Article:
whole30 thai sweet potato soup

whole30 thai sweet potato soup

Earlier this month the hubby and I resolved to do another Whole30. Basically, Whole30 is a 30-day elimination diet where you eat only meats, vegetables and fruit. That means eliminating grains, dairy, alcohol (sob), refined sugar and legumes (including soy) from your diet. It is so, so hard.

The hubby and I completed a Whole30 challenge two years ago, which I chronicled along with the recipes I made here. Whole30 worked annoyingly well for us — we not only lost weight, but we had more energy than we’d had in years. We both discovered sensitivities to certain foods that leave us feeling bleh when we eat too much of it, like dairy.

I kicked off our Whole30 with the most comforting foods I could think of, to help us “ease” back into it. That’s why I made this Thai sweet potato soup.

whole30 thai sweet potato soup

Whole30 isn’t a barrel of laughs for us, but both the hubby and I felt like we needed to take a step to “reset” our bodies and our metabolism. Ever since moving to London almost a year ago, I’ve been eating like I’m on one yearlong vacation and that I still have the metabolism of a teenager (which I definitely, definitely don’t). I’m eating dessert after lunch on weekdays. I started making sugary, tomato sauce-drenched baked beans on toast for breakfast. Sometimes, for giggles, I’d just stop on the way home from running errands to tuck into a warm brioche bun the size of my face. It was a world gone mad.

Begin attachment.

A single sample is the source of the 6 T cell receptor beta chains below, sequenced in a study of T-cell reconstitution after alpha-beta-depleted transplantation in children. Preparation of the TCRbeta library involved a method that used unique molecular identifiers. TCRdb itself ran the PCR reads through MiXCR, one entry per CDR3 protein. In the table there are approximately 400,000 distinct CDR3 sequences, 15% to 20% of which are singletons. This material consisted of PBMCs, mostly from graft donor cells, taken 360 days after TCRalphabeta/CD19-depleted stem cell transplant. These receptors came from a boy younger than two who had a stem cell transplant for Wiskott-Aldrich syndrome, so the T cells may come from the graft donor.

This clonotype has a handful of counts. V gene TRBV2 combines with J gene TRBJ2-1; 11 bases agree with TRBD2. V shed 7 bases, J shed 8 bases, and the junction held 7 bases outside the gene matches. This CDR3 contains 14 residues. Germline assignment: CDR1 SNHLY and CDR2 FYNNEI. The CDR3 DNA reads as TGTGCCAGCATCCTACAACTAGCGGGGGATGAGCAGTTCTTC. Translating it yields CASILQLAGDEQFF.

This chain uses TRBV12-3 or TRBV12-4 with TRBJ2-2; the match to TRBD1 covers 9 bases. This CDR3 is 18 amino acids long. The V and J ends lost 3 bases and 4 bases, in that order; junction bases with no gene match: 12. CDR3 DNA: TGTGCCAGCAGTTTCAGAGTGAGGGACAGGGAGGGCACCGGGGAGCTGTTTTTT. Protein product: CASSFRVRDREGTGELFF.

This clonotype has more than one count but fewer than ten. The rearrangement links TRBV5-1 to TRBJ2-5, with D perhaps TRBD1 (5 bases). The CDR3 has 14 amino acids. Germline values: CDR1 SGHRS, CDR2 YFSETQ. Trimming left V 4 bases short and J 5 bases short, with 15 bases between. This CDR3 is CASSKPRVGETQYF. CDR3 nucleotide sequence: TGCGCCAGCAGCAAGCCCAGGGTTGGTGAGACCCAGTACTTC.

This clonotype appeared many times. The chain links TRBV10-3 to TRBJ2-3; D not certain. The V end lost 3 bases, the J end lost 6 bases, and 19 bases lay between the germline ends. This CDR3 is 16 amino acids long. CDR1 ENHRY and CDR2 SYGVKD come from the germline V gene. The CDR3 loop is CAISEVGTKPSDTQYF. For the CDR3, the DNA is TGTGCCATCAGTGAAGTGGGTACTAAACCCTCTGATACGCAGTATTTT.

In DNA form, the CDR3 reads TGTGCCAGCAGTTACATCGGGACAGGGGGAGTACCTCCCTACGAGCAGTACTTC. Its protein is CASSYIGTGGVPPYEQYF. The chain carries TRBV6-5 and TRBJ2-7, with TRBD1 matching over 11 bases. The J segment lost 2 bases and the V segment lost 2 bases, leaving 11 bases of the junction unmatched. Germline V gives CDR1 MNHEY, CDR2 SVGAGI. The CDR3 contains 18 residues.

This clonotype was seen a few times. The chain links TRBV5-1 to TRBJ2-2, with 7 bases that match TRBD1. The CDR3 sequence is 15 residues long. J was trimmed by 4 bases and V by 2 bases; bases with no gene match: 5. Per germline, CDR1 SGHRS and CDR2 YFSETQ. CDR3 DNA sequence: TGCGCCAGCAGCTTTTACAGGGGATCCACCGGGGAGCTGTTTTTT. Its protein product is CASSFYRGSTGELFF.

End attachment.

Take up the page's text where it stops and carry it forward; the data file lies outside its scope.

whole30 thai sweet potato soup

On our first day of Whole30, we felt cautiously optimistic. I thought back to the first time we tried this grand experiment, and how both of us were shocked at the weight loss after we completed a month of no fun. Surely, now that we’re two years older and none the wiser, would this work for us so well again.

We’re more than halfway through our 30 days now, and I have to tell you — Whole30 works, even when you think that age and life in a world-class city might be working against you. I do have to admit that it’s really, truly hard to write passionately about food when all I could think about during those first few days about how much I really wanted a dripping baklava oozing with clear honey and browned pistachios to just magically appear and fall into my mouth. Hunger is depressing. Severe deprivation from glorious food is traumatic.

whole30 thai sweet potato soup

Happily, there have been bright moments, like this Whole30 Thai sweet potato soup. Some time ago I accidentally ended up with an entire case of organic canned sweet potato, and I’ve been looking for ways to slowly whittle down my stash. As it turns out, canned sweet potato has a lovely, silky texture, far silkier than any amount of pureeing that I could do in my food processor.

So, on our first day of Whole30, after a fair amount of regret had already set in, I made this soup. I chopped up a white onion while I gently warmed some olive oil in my trusty Le Creuset Dutch oven. I turned on some Ed Sheeran tunes because I thought maybe his sweet, melodic voice and ginger hair would help me make a soup filled with love (and bright orange sweet potato, of course).